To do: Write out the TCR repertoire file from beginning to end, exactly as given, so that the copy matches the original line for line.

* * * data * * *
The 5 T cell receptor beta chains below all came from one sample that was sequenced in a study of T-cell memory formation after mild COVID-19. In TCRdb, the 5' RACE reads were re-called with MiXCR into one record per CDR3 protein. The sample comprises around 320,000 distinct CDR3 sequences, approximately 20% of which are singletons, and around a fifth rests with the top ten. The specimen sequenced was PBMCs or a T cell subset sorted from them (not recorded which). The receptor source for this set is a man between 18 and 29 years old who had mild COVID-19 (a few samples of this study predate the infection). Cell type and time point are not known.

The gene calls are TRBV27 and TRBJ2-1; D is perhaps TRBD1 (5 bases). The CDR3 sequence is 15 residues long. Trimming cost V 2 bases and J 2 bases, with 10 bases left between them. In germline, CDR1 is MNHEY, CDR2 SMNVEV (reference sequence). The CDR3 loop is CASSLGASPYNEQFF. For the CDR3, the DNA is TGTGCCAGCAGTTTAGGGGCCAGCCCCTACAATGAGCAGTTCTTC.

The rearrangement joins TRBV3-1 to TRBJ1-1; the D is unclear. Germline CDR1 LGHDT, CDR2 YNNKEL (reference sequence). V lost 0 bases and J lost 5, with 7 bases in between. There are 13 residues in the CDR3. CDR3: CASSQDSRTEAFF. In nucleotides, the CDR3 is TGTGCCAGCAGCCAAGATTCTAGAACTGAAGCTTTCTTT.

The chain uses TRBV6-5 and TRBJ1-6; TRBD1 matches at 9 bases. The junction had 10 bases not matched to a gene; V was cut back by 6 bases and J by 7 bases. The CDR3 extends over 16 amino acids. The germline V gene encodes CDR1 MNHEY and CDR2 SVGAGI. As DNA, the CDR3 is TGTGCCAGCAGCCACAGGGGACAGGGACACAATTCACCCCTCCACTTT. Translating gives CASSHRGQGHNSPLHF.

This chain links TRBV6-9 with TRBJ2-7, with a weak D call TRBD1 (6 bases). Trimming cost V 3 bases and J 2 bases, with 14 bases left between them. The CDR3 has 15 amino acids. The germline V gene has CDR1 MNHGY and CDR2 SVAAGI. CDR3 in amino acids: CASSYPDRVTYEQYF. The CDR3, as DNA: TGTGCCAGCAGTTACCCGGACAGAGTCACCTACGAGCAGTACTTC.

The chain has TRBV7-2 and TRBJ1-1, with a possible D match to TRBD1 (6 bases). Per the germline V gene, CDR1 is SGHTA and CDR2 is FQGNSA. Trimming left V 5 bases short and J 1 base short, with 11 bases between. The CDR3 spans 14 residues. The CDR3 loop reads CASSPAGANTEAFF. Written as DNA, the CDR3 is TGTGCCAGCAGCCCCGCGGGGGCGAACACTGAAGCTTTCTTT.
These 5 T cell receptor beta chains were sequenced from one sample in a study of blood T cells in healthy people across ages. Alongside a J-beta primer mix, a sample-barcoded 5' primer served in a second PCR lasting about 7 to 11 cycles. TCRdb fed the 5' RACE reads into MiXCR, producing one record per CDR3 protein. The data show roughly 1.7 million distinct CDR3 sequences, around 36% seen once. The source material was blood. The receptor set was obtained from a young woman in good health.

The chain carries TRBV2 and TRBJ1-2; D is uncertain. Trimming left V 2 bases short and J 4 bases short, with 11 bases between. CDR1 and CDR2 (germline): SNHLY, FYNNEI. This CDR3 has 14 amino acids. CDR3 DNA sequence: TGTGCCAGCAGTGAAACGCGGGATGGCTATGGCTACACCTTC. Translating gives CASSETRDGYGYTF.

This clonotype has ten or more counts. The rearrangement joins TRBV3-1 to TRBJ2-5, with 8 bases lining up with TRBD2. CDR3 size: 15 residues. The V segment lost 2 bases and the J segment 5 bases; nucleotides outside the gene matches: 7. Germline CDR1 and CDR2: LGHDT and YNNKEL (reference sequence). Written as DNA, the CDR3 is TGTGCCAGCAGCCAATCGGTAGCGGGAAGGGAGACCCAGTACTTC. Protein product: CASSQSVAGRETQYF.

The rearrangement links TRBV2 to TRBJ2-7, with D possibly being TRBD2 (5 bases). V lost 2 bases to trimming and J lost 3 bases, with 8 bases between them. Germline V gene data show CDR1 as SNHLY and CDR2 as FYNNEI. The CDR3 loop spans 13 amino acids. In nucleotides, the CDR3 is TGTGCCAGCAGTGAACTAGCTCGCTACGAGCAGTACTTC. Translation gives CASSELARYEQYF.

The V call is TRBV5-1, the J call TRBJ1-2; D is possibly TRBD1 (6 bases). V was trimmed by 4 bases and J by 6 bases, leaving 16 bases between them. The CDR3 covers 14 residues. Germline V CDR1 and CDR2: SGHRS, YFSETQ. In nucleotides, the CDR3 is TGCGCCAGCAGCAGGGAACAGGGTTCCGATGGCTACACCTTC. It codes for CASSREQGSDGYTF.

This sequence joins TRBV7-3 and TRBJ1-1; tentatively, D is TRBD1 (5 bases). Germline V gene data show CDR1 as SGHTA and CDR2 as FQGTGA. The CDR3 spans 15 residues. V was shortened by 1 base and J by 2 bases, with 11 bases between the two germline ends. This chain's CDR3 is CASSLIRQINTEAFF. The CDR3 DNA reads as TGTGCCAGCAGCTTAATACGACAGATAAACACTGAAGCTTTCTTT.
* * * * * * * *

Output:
The 5 T cell receptor beta chains below all came from one sample that was sequenced in a study of T-cell memory formation after mild COVID-19. In TCRdb, the 5' RACE reads were re-called with MiXCR into one record per CDR3 protein. The sample comprises around 320,000 distinct CDR3 sequences, approximately 20% of which are singletons, and around a fifth rests with the top ten. The specimen sequenced was PBMCs or a T cell subset sorted from them (not recorded which). The receptor source for this set is a man between 18 and 29 years old who had mild COVID-19 (a few samples of this study predate the infection). Cell type and time point are not known.

The gene calls are TRBV27 and TRBJ2-1; D is perhaps TRBD1 (5 bases). The CDR3 sequence is 15 residues long. Trimming cost V 2 bases and J 2 bases, with 10 bases left between them. In germline, CDR1 is MNHEY, CDR2 SMNVEV (reference sequence). The CDR3 loop is CASSLGASPYNEQFF. For the CDR3, the DNA is TGTGCCAGCAGTTTAGGGGCCAGCCCCTACAATGAGCAGTTCTTC.

The rearrangement joins TRBV3-1 to TRBJ1-1; the D is unclear. Germline CDR1 LGHDT, CDR2 YNNKEL (reference sequence). V lost 0 bases and J lost 5, with 7 bases in between. There are 13 residues in the CDR3. CDR3: CASSQDSRTEAFF. In nucleotides, the CDR3 is TGTGCCAGCAGCCAAGATTCTAGAACTGAAGCTTTCTTT.

The chain uses TRBV6-5 and TRBJ1-6; TRBD1 matches at 9 bases. The junction had 10 bases not matched to a gene; V was cut back by 6 bases and J by 7 bases. The CDR3 extends over 16 amino acids. The germline V gene encodes CDR1 MNHEY and CDR2 SVGAGI. As DNA, the CDR3 is TGTGCCAGCAGCCACAGGGGACAGGGACACAATTCACCCCTCCACTTT. Translating gives CASSHRGQGHNSPLHF.

This chain links TRBV6-9 with TRBJ2-7, with a weak D call TRBD1 (6 bases). Trimming cost V 3 bases and J 2 bases, with 14 bases left between them. The CDR3 has 15 amino acids. The germline V gene has CDR1 MNHGY and CDR2 SVAAGI. CDR3 in amino acids: CASSYPDRVTYEQYF. The CDR3, as DNA: TGTGCCAGCAGTTACCCGGACAGAGTCACCTACGAGCAGTACTTC.

The chain has TRBV7-2 and TRBJ1-1, with a possible D match to TRBD1 (6 bases). Per the germline V gene, CDR1 is SGHTA and CDR2 is FQGNSA. Trimming left V 5 bases short and J 1 base short, with 11 bases between. The CDR3 spans 14 residues. The CDR3 loop reads CASSPAGANTEAFF. Written as DNA, the CDR3 is TGTGCCAGCAGCCCCGCGGGGGCGAACACTGAAGCTTTCTTT.
These 5 T cell receptor beta chains were sequenced from one sample in a study of blood T cells in healthy people across ages. Alongside a J-beta primer mix, a sample-barcoded 5' primer served in a second PCR lasting about 7 to 11 cycles. TCRdb fed the 5' RACE reads into MiXCR, producing one record per CDR3 protein. The data show roughly 1.7 million distinct CDR3 sequences, around 36% seen once. The source material was blood. The receptor set was obtained from a young woman in good health.

The chain carries TRBV2 and TRBJ1-2; D is uncertain. Trimming left V 2 bases short and J 4 bases short, with 11 bases between. CDR1 and CDR2 (germline): SNHLY, FYNNEI. This CDR3 has 14 amino acids. CDR3 DNA sequence: TGTGCCAGCAGTGAAACGCGGGATGGCTATGGCTACACCTTC. Translating gives CASSETRDGYGYTF.

This clonotype has ten or more counts. The rearrangement joins TRBV3-1 to TRBJ2-5, with 8 bases lining up with TRBD2. CDR3 size: 15 residues. The V segment lost 2 bases and the J segment 5 bases; nucleotides outside the gene matches: 7. Germline CDR1 and CDR2: LGHDT and YNNKEL (reference sequence). Written as DNA, the CDR3 is TGTGCCAGCAGCCAATCGGTAGCGGGAAGGGAGACCCAGTACTTC. Protein product: CASSQSVAGRETQYF.

The rearrangement links TRBV2 to TRBJ2-7, with D possibly being TRBD2 (5 bases). V lost 2 bases to trimming and J lost 3 bases, with 8 bases between them. Germline V gene data show CDR1 as SNHLY and CDR2 as FYNNEI. The CDR3 loop spans 13 amino acids. In nucleotides, the CDR3 is TGTGCCAGCAGTGAACTAGCTCGCTACGAGCAGTACTTC. Translation gives CASSELARYEQYF.

The V call is TRBV5-1, the J call TRBJ1-2; D is possibly TRBD1 (6 bases). V was trimmed by 4 bases and J by 6 bases, leaving 16 bases between them. The CDR3 covers 14 residues. Germline V CDR1 and CDR2: SGHRS, YFSETQ. In nucleotides, the CDR3 is TGCGCCAGCAGCAGGGAACAGGGTTCCGATGGCTACACCTTC. It codes for CASSREQGSDGYTF.

This sequence joins TRBV7-3 and TRBJ1-1; tentatively, D is TRBD1 (5 bases). Germline V gene data show CDR1 as SGHTA and CDR2 as FQGTGA. The CDR3 spans 15 residues. V was shortened by 1 base and J by 2 bases, with 11 bases between the two germline ends. This chain's CDR3 is CASSLIRQINTEAFF. The CDR3 DNA reads as TGTGCCAGCAGCTTAATACGACAGATAAACACTGAAGCTTTCTTT.